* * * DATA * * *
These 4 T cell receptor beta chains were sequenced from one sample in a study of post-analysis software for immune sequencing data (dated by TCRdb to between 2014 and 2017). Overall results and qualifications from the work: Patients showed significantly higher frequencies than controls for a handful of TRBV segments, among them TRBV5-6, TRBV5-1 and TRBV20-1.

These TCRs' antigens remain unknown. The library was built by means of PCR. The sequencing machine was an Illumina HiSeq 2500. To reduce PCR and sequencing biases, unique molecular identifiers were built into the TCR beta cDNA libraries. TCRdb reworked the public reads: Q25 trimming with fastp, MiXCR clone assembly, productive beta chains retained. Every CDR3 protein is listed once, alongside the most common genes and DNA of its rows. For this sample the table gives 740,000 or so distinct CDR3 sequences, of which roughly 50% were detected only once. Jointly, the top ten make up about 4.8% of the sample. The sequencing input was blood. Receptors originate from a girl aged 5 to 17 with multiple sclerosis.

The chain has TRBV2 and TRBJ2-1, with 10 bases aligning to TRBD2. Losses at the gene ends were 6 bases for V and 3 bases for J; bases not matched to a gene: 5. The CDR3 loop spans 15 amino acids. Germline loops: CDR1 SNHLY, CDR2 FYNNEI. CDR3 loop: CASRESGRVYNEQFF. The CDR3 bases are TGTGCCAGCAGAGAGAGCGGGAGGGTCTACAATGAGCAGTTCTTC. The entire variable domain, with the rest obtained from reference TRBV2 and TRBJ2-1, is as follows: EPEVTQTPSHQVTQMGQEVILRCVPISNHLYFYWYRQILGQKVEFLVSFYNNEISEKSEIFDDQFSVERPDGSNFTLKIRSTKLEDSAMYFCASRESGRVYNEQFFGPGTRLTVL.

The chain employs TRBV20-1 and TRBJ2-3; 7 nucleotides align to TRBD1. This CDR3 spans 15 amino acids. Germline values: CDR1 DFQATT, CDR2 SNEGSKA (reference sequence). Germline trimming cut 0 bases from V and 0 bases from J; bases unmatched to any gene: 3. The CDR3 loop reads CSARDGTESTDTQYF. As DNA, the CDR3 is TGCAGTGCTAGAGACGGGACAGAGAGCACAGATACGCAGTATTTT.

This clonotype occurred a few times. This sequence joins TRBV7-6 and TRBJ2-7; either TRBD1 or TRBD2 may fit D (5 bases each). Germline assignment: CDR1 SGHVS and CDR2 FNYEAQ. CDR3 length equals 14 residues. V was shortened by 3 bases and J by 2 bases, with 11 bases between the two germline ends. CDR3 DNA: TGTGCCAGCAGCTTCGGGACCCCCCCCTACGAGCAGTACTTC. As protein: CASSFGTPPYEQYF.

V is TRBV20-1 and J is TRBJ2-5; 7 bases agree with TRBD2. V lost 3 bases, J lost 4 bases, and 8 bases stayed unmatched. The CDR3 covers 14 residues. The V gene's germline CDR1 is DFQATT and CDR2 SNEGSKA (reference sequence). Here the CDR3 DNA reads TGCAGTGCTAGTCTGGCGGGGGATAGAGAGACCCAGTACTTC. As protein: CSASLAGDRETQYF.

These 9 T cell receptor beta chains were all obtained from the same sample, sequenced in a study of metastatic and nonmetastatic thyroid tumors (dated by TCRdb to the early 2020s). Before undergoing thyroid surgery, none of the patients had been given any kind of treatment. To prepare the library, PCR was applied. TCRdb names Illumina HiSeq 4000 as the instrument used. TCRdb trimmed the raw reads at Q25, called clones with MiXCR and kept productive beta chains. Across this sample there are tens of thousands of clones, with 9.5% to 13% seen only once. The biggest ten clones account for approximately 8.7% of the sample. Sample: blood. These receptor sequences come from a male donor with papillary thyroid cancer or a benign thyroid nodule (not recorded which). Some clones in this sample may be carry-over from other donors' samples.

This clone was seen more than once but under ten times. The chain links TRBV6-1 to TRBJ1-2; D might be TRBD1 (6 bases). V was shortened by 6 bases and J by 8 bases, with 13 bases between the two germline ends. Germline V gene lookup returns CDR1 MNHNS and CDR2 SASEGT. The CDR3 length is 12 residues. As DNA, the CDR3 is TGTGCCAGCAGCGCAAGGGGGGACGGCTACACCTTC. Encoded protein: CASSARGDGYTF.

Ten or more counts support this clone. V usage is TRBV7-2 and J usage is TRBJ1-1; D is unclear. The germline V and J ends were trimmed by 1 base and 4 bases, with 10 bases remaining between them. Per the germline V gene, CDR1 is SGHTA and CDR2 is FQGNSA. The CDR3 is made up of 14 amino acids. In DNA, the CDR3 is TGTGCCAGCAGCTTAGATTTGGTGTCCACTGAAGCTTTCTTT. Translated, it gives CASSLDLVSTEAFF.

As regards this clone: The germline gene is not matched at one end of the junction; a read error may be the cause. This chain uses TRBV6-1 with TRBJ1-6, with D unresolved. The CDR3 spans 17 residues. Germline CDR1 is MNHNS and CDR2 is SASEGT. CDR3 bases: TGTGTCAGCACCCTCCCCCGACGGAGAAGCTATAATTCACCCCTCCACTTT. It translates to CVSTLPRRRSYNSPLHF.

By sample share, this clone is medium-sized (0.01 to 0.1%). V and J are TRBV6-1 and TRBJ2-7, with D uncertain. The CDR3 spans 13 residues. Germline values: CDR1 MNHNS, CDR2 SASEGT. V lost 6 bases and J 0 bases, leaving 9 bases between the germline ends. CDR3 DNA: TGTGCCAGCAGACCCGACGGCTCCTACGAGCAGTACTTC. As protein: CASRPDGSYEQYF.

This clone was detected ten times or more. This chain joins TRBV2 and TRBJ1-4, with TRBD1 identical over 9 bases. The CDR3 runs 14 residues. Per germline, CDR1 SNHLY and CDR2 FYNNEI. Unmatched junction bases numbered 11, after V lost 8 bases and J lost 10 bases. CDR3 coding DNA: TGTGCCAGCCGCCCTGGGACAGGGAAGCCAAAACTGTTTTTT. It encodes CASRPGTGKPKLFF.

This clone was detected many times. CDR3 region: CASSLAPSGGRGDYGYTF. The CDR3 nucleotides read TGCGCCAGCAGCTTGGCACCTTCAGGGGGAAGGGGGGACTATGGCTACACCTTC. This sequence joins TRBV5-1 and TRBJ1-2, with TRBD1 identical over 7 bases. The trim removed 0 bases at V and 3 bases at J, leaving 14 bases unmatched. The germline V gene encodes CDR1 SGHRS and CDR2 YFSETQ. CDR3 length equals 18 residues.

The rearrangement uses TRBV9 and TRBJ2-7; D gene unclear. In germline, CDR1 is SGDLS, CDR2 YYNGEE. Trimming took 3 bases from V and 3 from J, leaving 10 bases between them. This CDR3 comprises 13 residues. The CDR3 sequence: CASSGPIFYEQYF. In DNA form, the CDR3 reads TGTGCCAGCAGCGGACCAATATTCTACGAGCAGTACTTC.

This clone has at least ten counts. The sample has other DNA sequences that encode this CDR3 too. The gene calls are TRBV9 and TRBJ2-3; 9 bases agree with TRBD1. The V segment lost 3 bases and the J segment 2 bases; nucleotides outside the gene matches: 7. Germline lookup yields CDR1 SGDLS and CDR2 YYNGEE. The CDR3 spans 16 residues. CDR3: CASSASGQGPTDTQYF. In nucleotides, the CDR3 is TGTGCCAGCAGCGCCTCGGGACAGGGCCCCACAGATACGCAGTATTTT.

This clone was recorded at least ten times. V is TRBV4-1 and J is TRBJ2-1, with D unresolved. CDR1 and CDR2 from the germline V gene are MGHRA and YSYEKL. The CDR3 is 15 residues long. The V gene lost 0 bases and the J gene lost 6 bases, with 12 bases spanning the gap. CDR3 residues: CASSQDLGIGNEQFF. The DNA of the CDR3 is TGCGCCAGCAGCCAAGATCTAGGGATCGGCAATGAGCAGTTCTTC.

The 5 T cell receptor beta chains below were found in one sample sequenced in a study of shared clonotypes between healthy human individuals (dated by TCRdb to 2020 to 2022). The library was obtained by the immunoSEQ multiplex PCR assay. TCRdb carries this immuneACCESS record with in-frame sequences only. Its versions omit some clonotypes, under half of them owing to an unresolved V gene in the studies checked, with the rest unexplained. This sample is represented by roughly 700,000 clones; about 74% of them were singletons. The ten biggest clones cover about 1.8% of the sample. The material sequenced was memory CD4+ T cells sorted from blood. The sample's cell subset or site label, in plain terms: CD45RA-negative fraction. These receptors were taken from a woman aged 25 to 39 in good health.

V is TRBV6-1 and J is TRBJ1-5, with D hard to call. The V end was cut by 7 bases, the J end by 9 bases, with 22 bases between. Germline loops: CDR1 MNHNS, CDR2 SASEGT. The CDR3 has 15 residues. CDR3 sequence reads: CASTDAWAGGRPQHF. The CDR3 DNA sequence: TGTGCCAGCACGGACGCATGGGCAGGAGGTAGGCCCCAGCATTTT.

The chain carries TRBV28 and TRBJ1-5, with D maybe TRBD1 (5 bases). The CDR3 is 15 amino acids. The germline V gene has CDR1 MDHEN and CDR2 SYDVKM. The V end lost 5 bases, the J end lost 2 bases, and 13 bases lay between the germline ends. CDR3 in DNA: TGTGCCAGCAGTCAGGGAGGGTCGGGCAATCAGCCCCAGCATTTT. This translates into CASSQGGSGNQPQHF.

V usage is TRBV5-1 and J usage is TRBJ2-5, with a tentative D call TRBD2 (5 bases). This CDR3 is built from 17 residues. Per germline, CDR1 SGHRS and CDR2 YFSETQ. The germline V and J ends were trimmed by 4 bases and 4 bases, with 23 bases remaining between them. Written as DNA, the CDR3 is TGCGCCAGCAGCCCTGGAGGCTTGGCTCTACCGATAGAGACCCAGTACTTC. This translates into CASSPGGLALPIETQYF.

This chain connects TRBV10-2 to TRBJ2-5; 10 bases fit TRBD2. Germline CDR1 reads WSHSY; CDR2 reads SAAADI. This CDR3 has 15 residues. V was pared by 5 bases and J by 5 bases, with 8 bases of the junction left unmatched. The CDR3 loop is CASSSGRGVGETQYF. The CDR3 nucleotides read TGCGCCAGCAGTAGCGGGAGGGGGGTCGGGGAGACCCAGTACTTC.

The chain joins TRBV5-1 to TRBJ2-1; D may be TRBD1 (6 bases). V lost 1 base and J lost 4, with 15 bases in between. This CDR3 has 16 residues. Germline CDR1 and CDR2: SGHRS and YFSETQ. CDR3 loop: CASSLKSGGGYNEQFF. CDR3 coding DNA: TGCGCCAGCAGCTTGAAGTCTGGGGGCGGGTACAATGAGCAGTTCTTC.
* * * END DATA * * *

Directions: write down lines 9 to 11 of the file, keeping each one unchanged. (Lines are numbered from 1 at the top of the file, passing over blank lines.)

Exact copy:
Ten or more counts support this clone. V usage is TRBV7-2 and J usage is TRBJ1-1; D is unclear. The germline V and J ends were trimmed by 1 base and 4 bases, with 10 bases remaining between them. Per the germline V gene, CDR1 is SGHTA and CDR2 is FQGNSA. The CDR3 is made up of 14 amino acids. In DNA, the CDR3 is TGTGCCAGCAGCTTAGATTTGGTGTCCACTGAAGCTTTCTTT. Translated, it gives CASSLDLVSTEAFF.

As regards this clone: The germline gene is not matched at one end of the junction; a read error may be the cause. This chain uses TRBV6-1 with TRBJ1-6, with D unresolved. The CDR3 spans 17 residues. Germline CDR1 is MNHNS and CDR2 is SASEGT. CDR3 bases: TGTGTCAGCACCCTCCCCCGACGGAGAAGCTATAATTCACCCCTCCACTTT. It translates to CVSTLPRRRSYNSPLHF.

By sample share, this clone is medium-sized (0.01 to 0.1%). V and J are TRBV6-1 and TRBJ2-7, with D uncertain. The CDR3 spans 13 residues. Germline values: CDR1 MNHNS, CDR2 SASEGT. V lost 6 bases and J 0 bases, leaving 9 bases between the germline ends. CDR3 DNA: TGTGCCAGCAGACCCGACGGCTCCTACGAGCAGTACTTC. As protein: CASRPDGSYEQYF.